The Effects of Grain Boundary Misorientation on the Mechanical Properties and Mechanism of Plastic Deformation of Ni/Ni3Al: A Molecular Dynamics Study
J Ding and SL Zhang and Q Tong and LS Wang and X Huang and K Song and SQ Lu, MATERIALS, 13, 5715 (2020).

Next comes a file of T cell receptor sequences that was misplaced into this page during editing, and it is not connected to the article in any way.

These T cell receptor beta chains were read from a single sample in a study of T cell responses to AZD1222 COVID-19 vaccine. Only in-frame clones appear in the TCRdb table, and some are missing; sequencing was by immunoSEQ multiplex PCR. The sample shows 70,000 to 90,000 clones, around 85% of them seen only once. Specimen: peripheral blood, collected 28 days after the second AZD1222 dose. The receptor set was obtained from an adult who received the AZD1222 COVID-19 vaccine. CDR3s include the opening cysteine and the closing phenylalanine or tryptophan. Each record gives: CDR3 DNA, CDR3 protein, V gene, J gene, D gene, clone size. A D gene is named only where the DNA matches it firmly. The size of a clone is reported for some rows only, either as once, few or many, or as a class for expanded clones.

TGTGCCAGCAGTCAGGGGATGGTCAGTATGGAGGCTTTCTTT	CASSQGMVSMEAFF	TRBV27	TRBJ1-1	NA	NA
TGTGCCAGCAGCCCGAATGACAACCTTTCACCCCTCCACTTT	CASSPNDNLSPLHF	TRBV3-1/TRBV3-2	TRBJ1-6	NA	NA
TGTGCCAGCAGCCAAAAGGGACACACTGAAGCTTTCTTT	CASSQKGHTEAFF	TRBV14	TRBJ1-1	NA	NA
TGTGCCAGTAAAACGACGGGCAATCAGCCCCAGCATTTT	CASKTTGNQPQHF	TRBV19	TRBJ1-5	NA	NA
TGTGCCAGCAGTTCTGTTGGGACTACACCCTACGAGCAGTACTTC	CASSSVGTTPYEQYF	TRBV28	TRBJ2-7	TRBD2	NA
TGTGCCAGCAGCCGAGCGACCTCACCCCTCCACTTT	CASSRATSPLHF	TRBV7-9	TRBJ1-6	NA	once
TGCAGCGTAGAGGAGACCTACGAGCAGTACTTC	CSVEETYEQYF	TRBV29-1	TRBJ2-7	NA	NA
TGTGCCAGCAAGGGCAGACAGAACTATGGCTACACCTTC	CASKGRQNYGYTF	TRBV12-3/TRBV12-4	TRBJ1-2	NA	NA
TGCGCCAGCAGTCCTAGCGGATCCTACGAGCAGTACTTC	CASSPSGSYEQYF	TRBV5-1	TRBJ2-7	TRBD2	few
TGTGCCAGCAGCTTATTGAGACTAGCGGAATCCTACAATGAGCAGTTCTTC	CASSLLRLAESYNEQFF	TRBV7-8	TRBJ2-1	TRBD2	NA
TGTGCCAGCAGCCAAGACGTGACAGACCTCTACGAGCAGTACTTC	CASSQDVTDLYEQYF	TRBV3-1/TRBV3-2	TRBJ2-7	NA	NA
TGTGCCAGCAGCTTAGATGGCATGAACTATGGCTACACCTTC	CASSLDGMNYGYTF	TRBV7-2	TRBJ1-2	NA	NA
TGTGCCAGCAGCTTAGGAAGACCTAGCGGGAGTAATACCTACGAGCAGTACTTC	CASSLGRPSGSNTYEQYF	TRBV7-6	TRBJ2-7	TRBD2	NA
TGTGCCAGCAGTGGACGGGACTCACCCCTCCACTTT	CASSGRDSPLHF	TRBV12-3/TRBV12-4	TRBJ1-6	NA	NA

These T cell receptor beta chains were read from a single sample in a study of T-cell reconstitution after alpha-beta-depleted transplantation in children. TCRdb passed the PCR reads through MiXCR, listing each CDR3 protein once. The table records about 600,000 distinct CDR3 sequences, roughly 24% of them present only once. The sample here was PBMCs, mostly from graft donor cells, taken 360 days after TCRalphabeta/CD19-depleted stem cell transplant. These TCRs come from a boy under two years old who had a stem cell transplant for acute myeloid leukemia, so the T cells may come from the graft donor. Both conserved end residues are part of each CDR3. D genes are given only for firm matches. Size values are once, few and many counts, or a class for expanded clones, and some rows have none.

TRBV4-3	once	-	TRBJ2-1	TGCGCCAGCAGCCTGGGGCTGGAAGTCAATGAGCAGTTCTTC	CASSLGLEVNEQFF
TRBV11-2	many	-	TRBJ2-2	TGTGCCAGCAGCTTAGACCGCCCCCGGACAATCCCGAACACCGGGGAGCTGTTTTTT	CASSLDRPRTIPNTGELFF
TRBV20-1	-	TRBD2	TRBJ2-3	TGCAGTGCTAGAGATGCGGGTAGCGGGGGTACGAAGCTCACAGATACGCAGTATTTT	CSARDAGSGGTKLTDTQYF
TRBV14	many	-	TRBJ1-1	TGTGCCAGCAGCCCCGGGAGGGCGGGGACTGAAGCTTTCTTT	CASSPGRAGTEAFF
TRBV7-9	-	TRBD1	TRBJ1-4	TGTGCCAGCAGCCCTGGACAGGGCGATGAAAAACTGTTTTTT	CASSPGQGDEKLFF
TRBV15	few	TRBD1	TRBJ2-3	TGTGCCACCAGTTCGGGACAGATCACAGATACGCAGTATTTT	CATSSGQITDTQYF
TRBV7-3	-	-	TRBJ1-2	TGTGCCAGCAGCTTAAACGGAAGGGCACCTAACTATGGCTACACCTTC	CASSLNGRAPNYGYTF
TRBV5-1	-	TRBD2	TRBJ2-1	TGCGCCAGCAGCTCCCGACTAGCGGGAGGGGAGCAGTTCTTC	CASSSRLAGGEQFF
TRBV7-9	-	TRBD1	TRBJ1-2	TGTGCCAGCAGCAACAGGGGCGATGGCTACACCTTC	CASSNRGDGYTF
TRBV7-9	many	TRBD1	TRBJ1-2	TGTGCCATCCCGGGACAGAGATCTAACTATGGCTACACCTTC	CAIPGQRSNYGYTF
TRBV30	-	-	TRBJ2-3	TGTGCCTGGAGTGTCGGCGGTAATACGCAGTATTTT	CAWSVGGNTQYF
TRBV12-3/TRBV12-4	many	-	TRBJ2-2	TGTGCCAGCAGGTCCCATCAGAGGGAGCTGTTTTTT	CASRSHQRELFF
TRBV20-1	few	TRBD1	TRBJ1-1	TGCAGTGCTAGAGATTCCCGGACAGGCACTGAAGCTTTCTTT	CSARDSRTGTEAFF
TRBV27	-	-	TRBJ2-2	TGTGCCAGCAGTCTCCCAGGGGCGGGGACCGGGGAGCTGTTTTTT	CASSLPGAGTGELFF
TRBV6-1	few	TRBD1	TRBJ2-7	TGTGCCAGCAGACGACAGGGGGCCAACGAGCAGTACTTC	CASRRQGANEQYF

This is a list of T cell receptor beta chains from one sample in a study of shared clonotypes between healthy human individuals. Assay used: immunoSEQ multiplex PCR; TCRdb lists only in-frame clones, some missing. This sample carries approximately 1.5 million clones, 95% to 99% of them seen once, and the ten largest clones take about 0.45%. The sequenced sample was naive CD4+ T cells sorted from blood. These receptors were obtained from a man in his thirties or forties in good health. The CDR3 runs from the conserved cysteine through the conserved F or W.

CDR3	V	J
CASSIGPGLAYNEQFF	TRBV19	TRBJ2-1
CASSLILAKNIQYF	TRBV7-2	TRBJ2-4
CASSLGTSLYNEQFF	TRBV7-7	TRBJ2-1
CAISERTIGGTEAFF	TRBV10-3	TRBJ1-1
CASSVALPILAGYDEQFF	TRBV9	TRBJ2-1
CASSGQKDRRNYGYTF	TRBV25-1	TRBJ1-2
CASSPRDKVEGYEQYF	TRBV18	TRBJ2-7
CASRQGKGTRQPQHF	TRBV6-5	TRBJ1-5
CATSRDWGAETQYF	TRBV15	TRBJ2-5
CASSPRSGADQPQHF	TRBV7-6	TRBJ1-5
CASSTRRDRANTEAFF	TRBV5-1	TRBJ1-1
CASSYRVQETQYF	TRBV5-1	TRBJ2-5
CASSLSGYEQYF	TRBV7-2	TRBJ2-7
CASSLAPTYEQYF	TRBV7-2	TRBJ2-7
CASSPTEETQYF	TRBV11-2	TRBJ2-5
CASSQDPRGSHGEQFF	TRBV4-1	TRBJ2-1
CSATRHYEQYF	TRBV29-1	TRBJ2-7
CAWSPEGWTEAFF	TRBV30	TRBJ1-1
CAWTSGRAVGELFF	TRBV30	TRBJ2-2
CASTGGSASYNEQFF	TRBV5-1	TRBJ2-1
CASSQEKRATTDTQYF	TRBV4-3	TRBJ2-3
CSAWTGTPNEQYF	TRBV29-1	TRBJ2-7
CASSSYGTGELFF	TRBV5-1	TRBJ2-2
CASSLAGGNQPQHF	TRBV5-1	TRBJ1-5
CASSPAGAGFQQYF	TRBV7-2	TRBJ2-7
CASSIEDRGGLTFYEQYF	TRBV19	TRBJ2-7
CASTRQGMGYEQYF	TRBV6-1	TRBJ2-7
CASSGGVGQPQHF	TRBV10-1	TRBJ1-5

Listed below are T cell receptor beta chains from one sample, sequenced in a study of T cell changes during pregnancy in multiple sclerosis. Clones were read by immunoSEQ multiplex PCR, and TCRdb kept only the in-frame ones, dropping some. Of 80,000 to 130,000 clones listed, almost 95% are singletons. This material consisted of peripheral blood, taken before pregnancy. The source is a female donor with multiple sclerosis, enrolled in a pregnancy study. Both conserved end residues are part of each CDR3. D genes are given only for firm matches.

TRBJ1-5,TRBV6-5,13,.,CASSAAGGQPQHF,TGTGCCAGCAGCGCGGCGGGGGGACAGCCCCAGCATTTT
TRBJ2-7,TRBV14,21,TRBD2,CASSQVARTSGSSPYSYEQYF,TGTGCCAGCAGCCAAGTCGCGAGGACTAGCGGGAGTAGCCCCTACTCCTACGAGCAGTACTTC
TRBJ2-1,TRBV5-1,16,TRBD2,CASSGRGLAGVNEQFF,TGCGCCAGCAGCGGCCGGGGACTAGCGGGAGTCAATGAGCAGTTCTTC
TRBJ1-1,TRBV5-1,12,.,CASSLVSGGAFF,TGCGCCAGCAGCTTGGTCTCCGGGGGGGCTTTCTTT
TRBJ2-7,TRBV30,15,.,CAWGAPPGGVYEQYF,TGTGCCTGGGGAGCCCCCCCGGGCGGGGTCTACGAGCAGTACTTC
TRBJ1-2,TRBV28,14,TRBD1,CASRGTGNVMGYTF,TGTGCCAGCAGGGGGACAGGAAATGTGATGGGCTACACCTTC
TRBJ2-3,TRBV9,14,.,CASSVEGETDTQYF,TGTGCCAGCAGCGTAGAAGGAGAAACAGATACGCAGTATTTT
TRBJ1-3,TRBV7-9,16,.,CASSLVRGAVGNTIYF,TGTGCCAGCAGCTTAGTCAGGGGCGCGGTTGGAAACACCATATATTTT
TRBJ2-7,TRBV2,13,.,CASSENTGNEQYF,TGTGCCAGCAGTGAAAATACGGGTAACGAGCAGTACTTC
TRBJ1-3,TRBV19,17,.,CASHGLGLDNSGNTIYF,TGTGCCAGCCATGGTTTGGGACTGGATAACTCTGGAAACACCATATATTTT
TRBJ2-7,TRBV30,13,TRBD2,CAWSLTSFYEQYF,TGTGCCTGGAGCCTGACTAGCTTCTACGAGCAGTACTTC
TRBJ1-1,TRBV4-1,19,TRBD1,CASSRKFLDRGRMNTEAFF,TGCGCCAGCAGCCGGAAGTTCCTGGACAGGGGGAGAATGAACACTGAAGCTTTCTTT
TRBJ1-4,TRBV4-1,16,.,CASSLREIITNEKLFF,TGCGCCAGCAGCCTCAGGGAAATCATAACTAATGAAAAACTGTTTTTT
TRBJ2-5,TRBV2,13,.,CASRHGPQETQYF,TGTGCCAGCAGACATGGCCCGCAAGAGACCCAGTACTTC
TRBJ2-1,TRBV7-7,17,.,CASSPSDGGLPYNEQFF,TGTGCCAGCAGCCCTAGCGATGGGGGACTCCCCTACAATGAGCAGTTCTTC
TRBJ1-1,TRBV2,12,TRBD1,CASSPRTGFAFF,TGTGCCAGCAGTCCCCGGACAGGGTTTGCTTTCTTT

The effects of grain boundary misorientation angle (theta) on mechanical properties and the mechanism of plastic deformation of the Ni/Ni3Al interface under tensile loading were investigated using molecular dynamics simulations. The results show that the space lattice arrangement at the interface is dependent on grain boundary misorientations, while the interfacial energy is dependent on the arrangement. The interfacial energy varies in a W pattern as the grain boundary misorientation increases from 0 degrees to 90 degrees. Specifically, the interfacial energy first decreases and then increases in both segments of 0-60 degrees and 60-90 degrees. The yield strength, elastic modulus, and mean flow stress decrease as the interfacial energy increases. The mechanism of plastic deformation varies as the grain boundary misorientation angle (theta) increases from 0 degrees to 90 degrees. When theta = 0 degrees, the microscopic plastic deformation mechanisms of the Ni and Ni3Al layers are both dominated by stacking faults induced by Shockley dislocations. When theta = 30 degrees, 60 degrees, and 80 degrees, the mechanisms of plastic deformation of the Ni and Ni3Al layers are the decomposition of stacking faults into twin grain boundaries caused by extended dislocations and the proliferation of stacking faults, respectively. When theta = 90 degrees, the mechanisms of plastic deformation of both the Ni and Ni3Al layers are dominated by twinning area growth resulting from extended dislocations.
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